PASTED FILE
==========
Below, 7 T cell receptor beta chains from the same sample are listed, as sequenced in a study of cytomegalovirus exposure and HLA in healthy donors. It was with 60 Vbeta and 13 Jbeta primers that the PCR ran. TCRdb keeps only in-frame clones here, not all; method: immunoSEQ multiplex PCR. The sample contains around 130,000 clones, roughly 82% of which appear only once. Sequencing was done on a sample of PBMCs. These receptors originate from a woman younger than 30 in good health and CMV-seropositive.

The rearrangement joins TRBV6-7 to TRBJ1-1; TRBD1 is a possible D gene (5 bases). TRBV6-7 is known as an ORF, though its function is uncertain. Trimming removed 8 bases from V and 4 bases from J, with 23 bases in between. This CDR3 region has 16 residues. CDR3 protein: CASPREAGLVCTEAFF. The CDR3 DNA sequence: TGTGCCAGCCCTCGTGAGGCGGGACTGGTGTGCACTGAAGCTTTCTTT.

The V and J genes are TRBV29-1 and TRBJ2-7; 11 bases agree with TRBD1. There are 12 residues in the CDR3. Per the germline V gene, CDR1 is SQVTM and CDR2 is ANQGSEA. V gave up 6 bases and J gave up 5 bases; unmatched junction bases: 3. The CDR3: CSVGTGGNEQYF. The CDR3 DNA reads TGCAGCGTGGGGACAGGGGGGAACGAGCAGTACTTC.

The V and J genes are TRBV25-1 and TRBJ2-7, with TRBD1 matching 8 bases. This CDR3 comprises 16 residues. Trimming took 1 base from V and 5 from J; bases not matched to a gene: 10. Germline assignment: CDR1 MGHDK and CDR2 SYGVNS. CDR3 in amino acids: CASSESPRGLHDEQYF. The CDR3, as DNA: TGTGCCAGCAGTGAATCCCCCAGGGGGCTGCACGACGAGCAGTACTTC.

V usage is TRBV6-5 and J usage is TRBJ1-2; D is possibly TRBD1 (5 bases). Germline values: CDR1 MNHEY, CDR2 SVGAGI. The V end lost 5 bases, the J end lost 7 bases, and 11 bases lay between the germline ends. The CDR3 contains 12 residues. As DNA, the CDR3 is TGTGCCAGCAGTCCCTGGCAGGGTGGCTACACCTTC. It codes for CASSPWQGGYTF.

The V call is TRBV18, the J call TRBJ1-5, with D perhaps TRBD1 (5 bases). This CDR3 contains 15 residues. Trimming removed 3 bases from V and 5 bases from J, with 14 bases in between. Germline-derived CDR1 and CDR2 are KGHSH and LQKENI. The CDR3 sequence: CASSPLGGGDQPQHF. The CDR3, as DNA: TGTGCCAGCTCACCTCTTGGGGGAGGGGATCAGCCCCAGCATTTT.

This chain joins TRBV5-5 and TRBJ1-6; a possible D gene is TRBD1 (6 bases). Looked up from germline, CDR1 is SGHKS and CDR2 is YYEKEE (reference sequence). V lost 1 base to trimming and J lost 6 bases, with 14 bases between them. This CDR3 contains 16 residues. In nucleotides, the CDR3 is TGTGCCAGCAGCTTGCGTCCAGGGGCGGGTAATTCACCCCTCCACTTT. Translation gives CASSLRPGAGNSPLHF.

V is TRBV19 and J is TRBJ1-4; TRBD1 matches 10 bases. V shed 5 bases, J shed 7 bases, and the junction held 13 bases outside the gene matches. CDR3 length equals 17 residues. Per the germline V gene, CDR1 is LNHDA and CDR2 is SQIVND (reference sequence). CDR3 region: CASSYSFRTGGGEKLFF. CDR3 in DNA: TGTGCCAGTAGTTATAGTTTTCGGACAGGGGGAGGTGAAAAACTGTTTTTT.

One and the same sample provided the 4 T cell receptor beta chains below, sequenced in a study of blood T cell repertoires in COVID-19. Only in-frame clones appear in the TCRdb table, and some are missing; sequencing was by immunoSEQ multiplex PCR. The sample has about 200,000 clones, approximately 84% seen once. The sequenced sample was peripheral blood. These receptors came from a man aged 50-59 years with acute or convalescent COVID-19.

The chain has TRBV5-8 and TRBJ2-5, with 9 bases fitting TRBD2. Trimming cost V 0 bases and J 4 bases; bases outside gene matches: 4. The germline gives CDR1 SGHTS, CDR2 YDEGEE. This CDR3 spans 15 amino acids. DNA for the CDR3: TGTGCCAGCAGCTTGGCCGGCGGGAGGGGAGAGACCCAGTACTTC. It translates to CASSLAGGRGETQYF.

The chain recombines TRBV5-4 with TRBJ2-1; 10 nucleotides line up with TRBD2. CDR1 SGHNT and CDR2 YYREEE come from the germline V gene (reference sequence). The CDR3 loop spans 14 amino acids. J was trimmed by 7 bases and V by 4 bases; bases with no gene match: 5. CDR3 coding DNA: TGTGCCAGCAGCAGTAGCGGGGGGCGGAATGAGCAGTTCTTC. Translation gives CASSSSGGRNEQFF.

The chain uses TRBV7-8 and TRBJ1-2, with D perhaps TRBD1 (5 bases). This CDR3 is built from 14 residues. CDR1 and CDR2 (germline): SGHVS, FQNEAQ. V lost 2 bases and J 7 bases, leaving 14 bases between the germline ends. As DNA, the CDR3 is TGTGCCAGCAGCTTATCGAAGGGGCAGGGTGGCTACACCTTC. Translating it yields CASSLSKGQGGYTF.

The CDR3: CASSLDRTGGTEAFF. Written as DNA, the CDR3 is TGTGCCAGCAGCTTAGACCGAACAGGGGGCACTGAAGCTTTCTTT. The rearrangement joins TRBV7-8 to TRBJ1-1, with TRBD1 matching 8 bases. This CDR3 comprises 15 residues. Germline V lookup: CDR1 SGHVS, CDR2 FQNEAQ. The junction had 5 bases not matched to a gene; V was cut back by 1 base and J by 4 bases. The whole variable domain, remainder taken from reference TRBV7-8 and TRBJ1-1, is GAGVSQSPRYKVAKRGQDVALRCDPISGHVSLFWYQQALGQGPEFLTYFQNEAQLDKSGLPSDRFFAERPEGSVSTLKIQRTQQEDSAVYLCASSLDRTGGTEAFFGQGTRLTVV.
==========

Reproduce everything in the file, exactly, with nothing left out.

Below, 7 T cell receptor beta chains from the same sample are listed, as sequenced in a study of cytomegalovirus exposure and HLA in healthy donors. It was with 60 Vbeta and 13 Jbeta primers that the PCR ran. TCRdb keeps only in-frame clones here, not all; method: immunoSEQ multiplex PCR. The sample contains around 130,000 clones, roughly 82% of which appear only once. Sequencing was done on a sample of PBMCs. These receptors originate from a woman younger than 30 in good health and CMV-seropositive.

The rearrangement joins TRBV6-7 to TRBJ1-1; TRBD1 is a possible D gene (5 bases). TRBV6-7 is known as an ORF, though its function is uncertain. Trimming removed 8 bases from V and 4 bases from J, with 23 bases in between. This CDR3 region has 16 residues. CDR3 protein: CASPREAGLVCTEAFF. The CDR3 DNA sequence: TGTGCCAGCCCTCGTGAGGCGGGACTGGTGTGCACTGAAGCTTTCTTT.

The V and J genes are TRBV29-1 and TRBJ2-7; 11 bases agree with TRBD1. There are 12 residues in the CDR3. Per the germline V gene, CDR1 is SQVTM and CDR2 is ANQGSEA. V gave up 6 bases and J gave up 5 bases; unmatched junction bases: 3. The CDR3: CSVGTGGNEQYF. The CDR3 DNA reads TGCAGCGTGGGGACAGGGGGGAACGAGCAGTACTTC.

The V and J genes are TRBV25-1 and TRBJ2-7, with TRBD1 matching 8 bases. This CDR3 comprises 16 residues. Trimming took 1 base from V and 5 from J; bases not matched to a gene: 10. Germline assignment: CDR1 MGHDK and CDR2 SYGVNS. CDR3 in amino acids: CASSESPRGLHDEQYF. The CDR3, as DNA: TGTGCCAGCAGTGAATCCCCCAGGGGGCTGCACGACGAGCAGTACTTC.

V usage is TRBV6-5 and J usage is TRBJ1-2; D is possibly TRBD1 (5 bases). Germline values: CDR1 MNHEY, CDR2 SVGAGI. The V end lost 5 bases, the J end lost 7 bases, and 11 bases lay between the germline ends. The CDR3 contains 12 residues. As DNA, the CDR3 is TGTGCCAGCAGTCCCTGGCAGGGTGGCTACACCTTC. It codes for CASSPWQGGYTF.

The V call is TRBV18, the J call TRBJ1-5, with D perhaps TRBD1 (5 bases). This CDR3 contains 15 residues. Trimming removed 3 bases from V and 5 bases from J, with 14 bases in between. Germline-derived CDR1 and CDR2 are KGHSH and LQKENI. The CDR3 sequence: CASSPLGGGDQPQHF. The CDR3, as DNA: TGTGCCAGCTCACCTCTTGGGGGAGGGGATCAGCCCCAGCATTTT.

This chain joins TRBV5-5 and TRBJ1-6; a possible D gene is TRBD1 (6 bases). Looked up from germline, CDR1 is SGHKS and CDR2 is YYEKEE (reference sequence). V lost 1 base to trimming and J lost 6 bases, with 14 bases between them. This CDR3 contains 16 residues. In nucleotides, the CDR3 is TGTGCCAGCAGCTTGCGTCCAGGGGCGGGTAATTCACCCCTCCACTTT. Translation gives CASSLRPGAGNSPLHF.

V is TRBV19 and J is TRBJ1-4; TRBD1 matches 10 bases. V shed 5 bases, J shed 7 bases, and the junction held 13 bases outside the gene matches. CDR3 length equals 17 residues. Per the germline V gene, CDR1 is LNHDA and CDR2 is SQIVND (reference sequence). CDR3 region: CASSYSFRTGGGEKLFF. CDR3 in DNA: TGTGCCAGTAGTTATAGTTTTCGGACAGGGGGAGGTGAAAAACTGTTTTTT.

One and the same sample provided the 4 T cell receptor beta chains below, sequenced in a study of blood T cell repertoires in COVID-19. Only in-frame clones appear in the TCRdb table, and some are missing; sequencing was by immunoSEQ multiplex PCR. The sample has about 200,000 clones, approximately 84% seen once. The sequenced sample was peripheral blood. These receptors came from a man aged 50-59 years with acute or convalescent COVID-19.

The chain has TRBV5-8 and TRBJ2-5, with 9 bases fitting TRBD2. Trimming cost V 0 bases and J 4 bases; bases outside gene matches: 4. The germline gives CDR1 SGHTS, CDR2 YDEGEE. This CDR3 spans 15 amino acids. DNA for the CDR3: TGTGCCAGCAGCTTGGCCGGCGGGAGGGGAGAGACCCAGTACTTC. It translates to CASSLAGGRGETQYF.

The chain recombines TRBV5-4 with TRBJ2-1; 10 nucleotides line up with TRBD2. CDR1 SGHNT and CDR2 YYREEE come from the germline V gene (reference sequence). The CDR3 loop spans 14 amino acids. J was trimmed by 7 bases and V by 4 bases; bases with no gene match: 5. CDR3 coding DNA: TGTGCCAGCAGCAGTAGCGGGGGGCGGAATGAGCAGTTCTTC. Translation gives CASSSSGGRNEQFF.

The chain uses TRBV7-8 and TRBJ1-2, with D perhaps TRBD1 (5 bases). This CDR3 is built from 14 residues. CDR1 and CDR2 (germline): SGHVS, FQNEAQ. V lost 2 bases and J 7 bases, leaving 14 bases between the germline ends. As DNA, the CDR3 is TGTGCCAGCAGCTTATCGAAGGGGCAGGGTGGCTACACCTTC. Translating it yields CASSLSKGQGGYTF.

The CDR3: CASSLDRTGGTEAFF. Written as DNA, the CDR3 is TGTGCCAGCAGCTTAGACCGAACAGGGGGCACTGAAGCTTTCTTT. The rearrangement joins TRBV7-8 to TRBJ1-1, with TRBD1 matching 8 bases. This CDR3 comprises 15 residues. Germline V lookup: CDR1 SGHVS, CDR2 FQNEAQ. The junction had 5 bases not matched to a gene; V was cut back by 1 base and J by 4 bases. The whole variable domain, remainder taken from reference TRBV7-8 and TRBJ1-1, is GAGVSQSPRYKVAKRGQDVALRCDPISGHVSLFWYQQALGQGPEFLTYFQNEAQLDKSGLPSDRFFAERPEGSVSTLKIQRTQQEDSAVYLCASSLDRTGGTEAFFGQGTRLTVV.